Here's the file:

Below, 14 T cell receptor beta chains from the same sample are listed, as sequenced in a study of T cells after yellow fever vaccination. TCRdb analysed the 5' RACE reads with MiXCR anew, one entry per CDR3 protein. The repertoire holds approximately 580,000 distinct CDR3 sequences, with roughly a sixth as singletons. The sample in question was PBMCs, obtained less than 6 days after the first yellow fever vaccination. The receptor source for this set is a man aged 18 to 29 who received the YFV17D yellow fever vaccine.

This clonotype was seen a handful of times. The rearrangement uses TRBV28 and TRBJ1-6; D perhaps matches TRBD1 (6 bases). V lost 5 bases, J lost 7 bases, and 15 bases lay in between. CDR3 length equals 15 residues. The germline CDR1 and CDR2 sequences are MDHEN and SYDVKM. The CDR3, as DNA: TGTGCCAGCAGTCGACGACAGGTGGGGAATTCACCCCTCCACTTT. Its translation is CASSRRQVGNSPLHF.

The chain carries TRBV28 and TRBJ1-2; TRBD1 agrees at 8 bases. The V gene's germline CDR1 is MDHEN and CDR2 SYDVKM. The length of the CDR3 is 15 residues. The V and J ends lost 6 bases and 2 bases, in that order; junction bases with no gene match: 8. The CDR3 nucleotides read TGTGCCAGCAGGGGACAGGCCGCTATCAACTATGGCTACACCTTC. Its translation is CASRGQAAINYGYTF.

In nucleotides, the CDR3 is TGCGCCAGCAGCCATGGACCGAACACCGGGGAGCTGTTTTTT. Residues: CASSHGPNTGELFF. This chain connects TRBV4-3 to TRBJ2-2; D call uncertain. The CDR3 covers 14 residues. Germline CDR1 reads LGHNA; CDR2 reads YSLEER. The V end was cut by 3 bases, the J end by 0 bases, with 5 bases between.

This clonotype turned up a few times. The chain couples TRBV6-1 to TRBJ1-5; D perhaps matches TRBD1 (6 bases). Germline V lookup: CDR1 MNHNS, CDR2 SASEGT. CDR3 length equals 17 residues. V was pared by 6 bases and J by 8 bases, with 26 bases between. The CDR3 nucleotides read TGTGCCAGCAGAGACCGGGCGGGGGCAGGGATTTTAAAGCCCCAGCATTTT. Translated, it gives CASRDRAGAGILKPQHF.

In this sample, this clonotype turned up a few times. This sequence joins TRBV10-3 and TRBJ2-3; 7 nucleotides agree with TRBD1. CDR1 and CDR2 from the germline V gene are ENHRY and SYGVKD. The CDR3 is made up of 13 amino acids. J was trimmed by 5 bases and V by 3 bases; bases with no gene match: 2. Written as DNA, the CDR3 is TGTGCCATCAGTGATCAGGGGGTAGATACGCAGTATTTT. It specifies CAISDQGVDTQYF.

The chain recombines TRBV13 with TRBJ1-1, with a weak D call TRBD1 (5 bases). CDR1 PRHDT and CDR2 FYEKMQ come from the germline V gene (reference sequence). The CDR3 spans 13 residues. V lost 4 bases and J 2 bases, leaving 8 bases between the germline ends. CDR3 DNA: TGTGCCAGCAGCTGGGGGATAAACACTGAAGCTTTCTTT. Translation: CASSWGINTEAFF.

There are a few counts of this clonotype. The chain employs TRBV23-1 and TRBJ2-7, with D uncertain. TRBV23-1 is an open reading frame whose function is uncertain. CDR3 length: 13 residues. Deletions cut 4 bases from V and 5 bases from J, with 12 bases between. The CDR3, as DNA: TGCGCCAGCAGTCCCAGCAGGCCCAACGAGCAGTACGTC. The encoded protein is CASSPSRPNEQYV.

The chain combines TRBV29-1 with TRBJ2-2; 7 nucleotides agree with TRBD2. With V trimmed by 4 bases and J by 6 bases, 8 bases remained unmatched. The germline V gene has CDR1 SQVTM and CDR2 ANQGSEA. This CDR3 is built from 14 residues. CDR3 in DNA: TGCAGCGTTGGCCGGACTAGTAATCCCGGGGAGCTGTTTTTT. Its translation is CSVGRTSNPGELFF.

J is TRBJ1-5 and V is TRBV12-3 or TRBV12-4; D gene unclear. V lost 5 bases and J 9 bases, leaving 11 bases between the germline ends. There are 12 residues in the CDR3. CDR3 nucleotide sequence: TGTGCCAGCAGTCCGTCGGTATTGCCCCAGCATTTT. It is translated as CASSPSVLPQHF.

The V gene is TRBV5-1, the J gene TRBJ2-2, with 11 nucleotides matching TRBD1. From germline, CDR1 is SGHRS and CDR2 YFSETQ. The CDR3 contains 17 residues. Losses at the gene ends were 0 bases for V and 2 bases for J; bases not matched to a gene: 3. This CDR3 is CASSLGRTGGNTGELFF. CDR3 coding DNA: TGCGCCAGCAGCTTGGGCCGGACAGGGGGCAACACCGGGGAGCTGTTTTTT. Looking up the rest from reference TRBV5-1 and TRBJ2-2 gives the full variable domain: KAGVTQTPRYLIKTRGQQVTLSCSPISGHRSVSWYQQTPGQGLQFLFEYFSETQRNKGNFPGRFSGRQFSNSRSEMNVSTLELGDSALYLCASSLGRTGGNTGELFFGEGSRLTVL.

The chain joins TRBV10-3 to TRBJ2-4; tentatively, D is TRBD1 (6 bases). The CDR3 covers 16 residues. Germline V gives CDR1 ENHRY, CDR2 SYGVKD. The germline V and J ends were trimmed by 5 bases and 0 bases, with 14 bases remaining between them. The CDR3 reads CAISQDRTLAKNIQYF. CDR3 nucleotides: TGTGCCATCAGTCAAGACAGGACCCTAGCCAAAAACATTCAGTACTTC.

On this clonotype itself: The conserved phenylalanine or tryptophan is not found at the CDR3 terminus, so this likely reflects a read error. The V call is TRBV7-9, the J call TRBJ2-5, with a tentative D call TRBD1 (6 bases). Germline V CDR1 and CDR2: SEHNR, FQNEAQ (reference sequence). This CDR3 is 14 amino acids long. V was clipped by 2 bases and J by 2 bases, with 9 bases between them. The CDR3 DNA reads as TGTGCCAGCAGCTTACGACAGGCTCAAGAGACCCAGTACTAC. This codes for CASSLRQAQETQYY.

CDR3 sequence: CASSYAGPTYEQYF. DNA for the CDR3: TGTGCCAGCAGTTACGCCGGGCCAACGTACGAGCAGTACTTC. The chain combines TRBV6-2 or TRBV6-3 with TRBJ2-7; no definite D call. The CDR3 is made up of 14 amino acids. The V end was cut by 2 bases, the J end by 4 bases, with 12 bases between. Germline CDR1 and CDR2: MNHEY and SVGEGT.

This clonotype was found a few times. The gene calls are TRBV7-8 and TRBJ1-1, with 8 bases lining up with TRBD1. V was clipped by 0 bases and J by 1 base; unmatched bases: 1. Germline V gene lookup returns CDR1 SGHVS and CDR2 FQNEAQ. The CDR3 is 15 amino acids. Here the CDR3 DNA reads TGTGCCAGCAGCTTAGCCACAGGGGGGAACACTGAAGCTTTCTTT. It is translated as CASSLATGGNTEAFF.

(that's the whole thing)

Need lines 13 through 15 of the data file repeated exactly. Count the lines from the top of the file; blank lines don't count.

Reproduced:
On this clonotype itself: The conserved phenylalanine or tryptophan is not found at the CDR3 terminus, so this likely reflects a read error. The V call is TRBV7-9, the J call TRBJ2-5, with a tentative D call TRBD1 (6 bases). Germline V CDR1 and CDR2: SEHNR, FQNEAQ (reference sequence). This CDR3 is 14 amino acids long. V was clipped by 2 bases and J by 2 bases, with 9 bases between them. The CDR3 DNA reads as TGTGCCAGCAGCTTACGACAGGCTCAAGAGACCCAGTACTAC. This codes for CASSLRQAQETQYY.

CDR3 sequence: CASSYAGPTYEQYF. DNA for the CDR3: TGTGCCAGCAGTTACGCCGGGCCAACGTACGAGCAGTACTTC. The chain combines TRBV6-2 or TRBV6-3 with TRBJ2-7; no definite D call. The CDR3 is made up of 14 amino acids. The V end was cut by 2 bases, the J end by 4 bases, with 12 bases between. Germline CDR1 and CDR2: MNHEY and SVGEGT.

This clonotype was found a few times. The gene calls are TRBV7-8 and TRBJ1-1, with 8 bases lining up with TRBD1. V was clipped by 0 bases and J by 1 base; unmatched bases: 1. Germline V gene lookup returns CDR1 SGHVS and CDR2 FQNEAQ. The CDR3 is 15 amino acids. Here the CDR3 DNA reads TGTGCCAGCAGCTTAGCCACAGGGGGGAACACTGAAGCTTTCTTT. It is translated as CASSLATGGNTEAFF.